Ice detector

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An ice detector is an optical transducer probe available for aviation and other applications where it is important to sense the formation of naturally occurring ICE in hazardous environments, and taking swift corrective action in response to its formation in a timely manner.

Ice formations on aircraft in flight are extremely hazardous, and pilots’ response to it can mean life or death. Many ice-induced airplane crashes have been documented[1] as causing the loss of hundreds and even thousands of human lives both inside airframes and on the ground.

Other types of ice sensor probes include plastic,[2] steel,[3] refrigerator defrost,[4] and wind turbines.[5]

An ice detector has no moving parts, is completely solid and its principle of operation is entirely optical. Intrusive to the airstream and hermetically sealed, it uses un-collimated light to monitor the opacity and optical refractive index of the substance on the probe. It is de-sensitized to ignore a film of water.

Ice detectors work as a combined optical spectrometer and optical switch. A change in opacity registers as rime ice. A change in refractive index registers as clear ice. Optical components are made of acrylic, which is the material used for aircraft windshields. The wavelength of the transducer's excitation light is not visible to the human eye so as not to be mistaken for any kind of navigational running light.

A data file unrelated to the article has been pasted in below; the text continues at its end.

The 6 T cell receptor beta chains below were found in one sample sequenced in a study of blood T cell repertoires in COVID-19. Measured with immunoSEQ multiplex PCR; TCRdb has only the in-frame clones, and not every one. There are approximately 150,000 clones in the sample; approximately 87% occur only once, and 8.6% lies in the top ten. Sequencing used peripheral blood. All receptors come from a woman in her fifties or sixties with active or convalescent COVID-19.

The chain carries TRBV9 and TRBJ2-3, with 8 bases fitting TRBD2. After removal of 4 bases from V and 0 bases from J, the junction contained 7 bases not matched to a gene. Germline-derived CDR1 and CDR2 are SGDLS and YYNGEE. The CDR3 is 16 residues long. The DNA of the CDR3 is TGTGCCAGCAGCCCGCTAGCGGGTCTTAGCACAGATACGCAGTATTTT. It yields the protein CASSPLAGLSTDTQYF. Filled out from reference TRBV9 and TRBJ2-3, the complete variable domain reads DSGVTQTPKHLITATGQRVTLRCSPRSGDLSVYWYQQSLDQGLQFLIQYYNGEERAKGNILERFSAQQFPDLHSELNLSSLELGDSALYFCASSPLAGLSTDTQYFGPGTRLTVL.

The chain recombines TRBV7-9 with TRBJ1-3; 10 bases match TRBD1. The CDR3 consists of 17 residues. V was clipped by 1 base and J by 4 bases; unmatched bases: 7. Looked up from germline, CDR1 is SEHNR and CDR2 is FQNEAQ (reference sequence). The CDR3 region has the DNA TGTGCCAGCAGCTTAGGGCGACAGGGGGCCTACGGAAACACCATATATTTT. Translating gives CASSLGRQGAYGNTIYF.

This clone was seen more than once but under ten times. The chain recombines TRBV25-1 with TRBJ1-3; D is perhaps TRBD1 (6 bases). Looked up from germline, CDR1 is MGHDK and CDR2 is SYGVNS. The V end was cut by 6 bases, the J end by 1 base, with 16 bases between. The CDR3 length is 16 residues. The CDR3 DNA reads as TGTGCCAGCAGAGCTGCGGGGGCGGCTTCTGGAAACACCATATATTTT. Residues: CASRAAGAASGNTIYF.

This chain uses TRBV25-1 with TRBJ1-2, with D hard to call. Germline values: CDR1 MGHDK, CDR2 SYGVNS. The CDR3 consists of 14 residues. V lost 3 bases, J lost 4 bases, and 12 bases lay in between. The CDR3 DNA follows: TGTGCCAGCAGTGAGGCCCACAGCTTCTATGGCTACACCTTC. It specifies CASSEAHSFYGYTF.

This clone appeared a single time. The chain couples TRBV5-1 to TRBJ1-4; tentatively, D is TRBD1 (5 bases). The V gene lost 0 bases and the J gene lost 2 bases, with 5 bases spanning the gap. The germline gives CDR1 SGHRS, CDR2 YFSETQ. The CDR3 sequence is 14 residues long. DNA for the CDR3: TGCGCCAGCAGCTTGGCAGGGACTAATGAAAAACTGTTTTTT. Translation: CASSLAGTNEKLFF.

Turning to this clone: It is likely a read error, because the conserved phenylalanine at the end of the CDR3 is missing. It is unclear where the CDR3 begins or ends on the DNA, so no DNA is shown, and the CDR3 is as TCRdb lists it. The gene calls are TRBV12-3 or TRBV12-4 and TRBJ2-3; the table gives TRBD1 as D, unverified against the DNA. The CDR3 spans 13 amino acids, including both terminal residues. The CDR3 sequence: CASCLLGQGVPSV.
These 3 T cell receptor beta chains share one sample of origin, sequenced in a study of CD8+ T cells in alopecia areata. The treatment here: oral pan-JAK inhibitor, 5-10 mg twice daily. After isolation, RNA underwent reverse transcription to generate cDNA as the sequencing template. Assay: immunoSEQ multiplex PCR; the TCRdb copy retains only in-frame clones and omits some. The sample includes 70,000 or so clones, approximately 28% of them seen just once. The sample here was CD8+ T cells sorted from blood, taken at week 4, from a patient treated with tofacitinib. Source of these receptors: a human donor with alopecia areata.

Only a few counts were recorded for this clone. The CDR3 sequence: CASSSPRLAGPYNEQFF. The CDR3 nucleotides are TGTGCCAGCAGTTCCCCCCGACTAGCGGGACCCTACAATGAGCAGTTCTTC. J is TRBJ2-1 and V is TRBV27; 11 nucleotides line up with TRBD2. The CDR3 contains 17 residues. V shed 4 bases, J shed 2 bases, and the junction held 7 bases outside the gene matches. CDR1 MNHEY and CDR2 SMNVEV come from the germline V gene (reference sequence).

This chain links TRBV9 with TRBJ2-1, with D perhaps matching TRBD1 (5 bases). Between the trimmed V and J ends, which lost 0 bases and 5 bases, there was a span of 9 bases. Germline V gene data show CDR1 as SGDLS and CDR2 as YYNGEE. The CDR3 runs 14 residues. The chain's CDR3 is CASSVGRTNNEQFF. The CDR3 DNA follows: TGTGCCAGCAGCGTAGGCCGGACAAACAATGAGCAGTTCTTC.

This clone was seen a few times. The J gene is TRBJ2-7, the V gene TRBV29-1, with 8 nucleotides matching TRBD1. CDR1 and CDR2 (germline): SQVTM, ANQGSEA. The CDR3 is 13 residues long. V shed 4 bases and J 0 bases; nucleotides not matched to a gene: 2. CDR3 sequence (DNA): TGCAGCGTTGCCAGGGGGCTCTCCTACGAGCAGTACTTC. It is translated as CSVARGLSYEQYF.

Optical ice detectors can be installed on any type of air vehicle with enough air speed to keep water from accumulating on the optics, such as rotorcraft, general aviation aircraft and unmanned aerial vehicles. They can be embedded into host aerospace systems such as an altimeter, antenna, anti-icing system, flight data recorder, jet engine inlet, pitot tube, stall warning indicator or weather system.

Optical ice detectors operate on 3.3 V DC at 100 mA. Installation requires the probe to be mounted in the airstream beyond the boundary layer, and in a location easily accessible to the pilot for occasional cleaning with a cotton swab and isopropyl alcohol.


The device works as a rudimentary go/no-go ice indicator or as an icing rate indicator for pilots who may have inadvertently entered icing domains.

Electronic signal-level comparators sense the transducer's output and activate LEDs to indicate relative icing rates to the pilot. The pilot can then judge the rate of ice accumulation and make a piloting decision. Once the aircraft has left the icing region, the ice either ablates or melts and blows away. The icing rate display sequence then reverses itself.

Transducer probe de-icing can be hastened by incorporating turns of resistance wire and dissipating a few watts into the probe, which weighs ¼ ounce. This resets the transducer in anticipation of the next icing event.

Optical ice detectors offer substantial adjustment range of drive level and returned signal amplification. Thus, they can be applied to operate in a wide variety of applications and sensitivities, down to 0.001" of ice.